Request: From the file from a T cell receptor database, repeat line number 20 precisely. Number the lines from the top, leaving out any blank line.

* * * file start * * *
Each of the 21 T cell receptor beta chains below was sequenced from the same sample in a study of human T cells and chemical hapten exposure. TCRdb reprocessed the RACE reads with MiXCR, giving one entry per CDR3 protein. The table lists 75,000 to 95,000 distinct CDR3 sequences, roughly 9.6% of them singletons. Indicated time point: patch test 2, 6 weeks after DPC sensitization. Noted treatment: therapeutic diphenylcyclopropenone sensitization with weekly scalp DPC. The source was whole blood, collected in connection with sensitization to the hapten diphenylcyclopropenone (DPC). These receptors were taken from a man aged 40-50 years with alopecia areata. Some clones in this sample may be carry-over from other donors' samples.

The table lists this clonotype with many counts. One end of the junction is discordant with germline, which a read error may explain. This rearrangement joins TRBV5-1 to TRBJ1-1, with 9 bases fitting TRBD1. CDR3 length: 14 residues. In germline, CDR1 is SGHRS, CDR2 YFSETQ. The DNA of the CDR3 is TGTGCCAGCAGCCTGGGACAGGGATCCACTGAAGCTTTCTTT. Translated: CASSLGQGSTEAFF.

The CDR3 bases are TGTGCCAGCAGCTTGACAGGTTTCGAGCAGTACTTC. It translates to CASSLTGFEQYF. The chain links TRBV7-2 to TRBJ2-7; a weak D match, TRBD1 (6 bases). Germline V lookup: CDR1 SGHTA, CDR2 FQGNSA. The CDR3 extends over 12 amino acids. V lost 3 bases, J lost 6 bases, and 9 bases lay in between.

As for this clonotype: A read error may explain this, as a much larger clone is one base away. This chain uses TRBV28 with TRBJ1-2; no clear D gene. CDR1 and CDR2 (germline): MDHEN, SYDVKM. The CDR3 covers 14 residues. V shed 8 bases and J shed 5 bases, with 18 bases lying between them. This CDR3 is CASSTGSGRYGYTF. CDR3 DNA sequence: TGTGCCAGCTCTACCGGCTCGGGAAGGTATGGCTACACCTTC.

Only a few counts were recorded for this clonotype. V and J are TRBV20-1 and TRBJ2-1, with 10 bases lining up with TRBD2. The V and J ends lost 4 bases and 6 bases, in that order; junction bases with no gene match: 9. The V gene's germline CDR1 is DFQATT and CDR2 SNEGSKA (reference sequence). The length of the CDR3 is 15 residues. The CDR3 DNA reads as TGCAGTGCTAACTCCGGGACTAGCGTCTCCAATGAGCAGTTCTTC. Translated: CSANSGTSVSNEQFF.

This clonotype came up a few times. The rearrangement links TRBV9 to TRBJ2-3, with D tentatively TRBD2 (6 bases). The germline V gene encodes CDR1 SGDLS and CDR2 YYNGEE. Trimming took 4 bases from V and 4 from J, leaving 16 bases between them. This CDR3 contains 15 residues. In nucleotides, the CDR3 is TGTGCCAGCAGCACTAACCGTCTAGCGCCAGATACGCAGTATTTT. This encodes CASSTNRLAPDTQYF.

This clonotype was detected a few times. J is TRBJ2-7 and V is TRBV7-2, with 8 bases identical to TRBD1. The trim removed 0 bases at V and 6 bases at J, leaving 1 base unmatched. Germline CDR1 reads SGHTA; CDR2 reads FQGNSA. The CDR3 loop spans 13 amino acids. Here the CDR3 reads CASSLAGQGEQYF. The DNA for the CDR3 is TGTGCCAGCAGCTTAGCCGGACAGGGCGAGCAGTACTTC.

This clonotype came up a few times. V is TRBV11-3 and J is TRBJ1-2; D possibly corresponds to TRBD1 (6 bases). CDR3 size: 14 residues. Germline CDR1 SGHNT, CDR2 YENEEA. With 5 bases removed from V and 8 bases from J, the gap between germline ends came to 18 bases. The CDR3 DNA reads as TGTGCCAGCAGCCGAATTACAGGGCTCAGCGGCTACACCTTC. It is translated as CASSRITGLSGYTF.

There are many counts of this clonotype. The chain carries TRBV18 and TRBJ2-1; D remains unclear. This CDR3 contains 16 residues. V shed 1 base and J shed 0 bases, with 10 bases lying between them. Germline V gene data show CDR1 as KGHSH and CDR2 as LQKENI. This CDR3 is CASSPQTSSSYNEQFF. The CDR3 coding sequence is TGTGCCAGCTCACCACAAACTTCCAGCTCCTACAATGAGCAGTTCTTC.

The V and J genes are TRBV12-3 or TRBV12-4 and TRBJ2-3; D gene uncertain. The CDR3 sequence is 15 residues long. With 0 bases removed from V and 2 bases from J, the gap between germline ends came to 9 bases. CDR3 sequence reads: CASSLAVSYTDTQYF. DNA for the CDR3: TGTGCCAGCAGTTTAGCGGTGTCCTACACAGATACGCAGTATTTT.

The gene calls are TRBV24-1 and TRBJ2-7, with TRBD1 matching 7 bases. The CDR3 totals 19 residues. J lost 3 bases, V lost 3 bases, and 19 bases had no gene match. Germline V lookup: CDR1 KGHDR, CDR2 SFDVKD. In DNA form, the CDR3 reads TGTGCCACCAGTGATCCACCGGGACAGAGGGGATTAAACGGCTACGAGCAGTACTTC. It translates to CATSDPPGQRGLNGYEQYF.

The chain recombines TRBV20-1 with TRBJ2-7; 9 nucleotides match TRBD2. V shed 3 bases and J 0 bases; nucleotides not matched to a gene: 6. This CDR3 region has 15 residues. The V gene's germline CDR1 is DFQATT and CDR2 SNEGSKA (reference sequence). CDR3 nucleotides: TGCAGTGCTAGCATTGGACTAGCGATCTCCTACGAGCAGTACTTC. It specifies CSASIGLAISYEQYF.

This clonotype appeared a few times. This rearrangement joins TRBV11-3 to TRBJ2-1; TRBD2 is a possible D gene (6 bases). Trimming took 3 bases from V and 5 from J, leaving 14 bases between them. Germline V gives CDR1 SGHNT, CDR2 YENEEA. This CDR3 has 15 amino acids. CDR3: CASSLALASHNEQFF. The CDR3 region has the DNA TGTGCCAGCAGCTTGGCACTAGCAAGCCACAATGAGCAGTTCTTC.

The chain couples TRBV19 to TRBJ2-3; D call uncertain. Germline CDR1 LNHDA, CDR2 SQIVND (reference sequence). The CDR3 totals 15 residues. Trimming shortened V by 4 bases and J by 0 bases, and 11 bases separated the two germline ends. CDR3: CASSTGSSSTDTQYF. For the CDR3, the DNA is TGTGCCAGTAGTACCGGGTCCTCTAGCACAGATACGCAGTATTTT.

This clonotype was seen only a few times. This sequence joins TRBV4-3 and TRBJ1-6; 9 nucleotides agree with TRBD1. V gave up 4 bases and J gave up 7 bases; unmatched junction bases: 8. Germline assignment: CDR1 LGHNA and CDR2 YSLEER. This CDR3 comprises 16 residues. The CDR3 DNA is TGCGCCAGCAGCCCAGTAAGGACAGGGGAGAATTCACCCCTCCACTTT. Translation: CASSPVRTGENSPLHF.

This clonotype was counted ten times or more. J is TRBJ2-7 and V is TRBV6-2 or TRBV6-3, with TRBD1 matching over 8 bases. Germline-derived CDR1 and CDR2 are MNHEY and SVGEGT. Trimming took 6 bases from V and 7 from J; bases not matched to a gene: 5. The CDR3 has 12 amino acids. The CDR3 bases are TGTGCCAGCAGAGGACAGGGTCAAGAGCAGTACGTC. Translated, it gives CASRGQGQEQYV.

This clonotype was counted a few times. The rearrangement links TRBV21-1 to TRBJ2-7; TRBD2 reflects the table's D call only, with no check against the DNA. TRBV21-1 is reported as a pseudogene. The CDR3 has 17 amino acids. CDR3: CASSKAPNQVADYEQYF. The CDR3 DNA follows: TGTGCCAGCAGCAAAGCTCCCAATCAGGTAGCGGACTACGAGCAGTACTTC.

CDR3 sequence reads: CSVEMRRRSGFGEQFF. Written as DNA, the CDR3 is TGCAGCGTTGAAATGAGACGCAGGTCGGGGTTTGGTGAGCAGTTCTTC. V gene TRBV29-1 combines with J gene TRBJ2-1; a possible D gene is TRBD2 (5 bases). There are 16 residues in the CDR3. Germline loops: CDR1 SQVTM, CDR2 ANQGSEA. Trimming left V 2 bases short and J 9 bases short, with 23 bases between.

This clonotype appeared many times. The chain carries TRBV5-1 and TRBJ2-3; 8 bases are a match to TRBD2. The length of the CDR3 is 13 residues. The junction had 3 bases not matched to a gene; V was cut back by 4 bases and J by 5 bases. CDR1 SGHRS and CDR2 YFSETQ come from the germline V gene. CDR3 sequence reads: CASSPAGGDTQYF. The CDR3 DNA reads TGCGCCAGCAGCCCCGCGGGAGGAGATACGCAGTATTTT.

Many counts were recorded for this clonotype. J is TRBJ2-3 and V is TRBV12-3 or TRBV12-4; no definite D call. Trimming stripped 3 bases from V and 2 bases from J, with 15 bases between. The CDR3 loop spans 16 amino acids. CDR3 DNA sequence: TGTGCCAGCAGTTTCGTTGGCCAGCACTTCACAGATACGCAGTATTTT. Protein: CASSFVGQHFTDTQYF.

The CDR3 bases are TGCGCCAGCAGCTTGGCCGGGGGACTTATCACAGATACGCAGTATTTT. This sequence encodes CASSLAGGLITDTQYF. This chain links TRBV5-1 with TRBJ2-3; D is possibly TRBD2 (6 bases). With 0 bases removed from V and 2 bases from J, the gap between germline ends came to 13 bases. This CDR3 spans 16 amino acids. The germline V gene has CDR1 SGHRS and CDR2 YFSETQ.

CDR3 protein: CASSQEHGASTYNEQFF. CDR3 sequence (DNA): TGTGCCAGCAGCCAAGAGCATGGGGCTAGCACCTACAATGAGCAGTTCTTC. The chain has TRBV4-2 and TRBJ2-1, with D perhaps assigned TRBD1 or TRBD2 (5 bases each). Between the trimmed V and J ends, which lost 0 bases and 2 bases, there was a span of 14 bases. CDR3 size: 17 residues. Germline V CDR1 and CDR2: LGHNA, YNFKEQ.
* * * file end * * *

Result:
Many counts were recorded for this clonotype. J is TRBJ2-3 and V is TRBV12-3 or TRBV12-4; no definite D call. Trimming stripped 3 bases from V and 2 bases from J, with 15 bases between. The CDR3 loop spans 16 amino acids. CDR3 DNA sequence: TGTGCCAGCAGTTTCGTTGGCCAGCACTTCACAGATACGCAGTATTTT. Protein: CASSFVGQHFTDTQYF.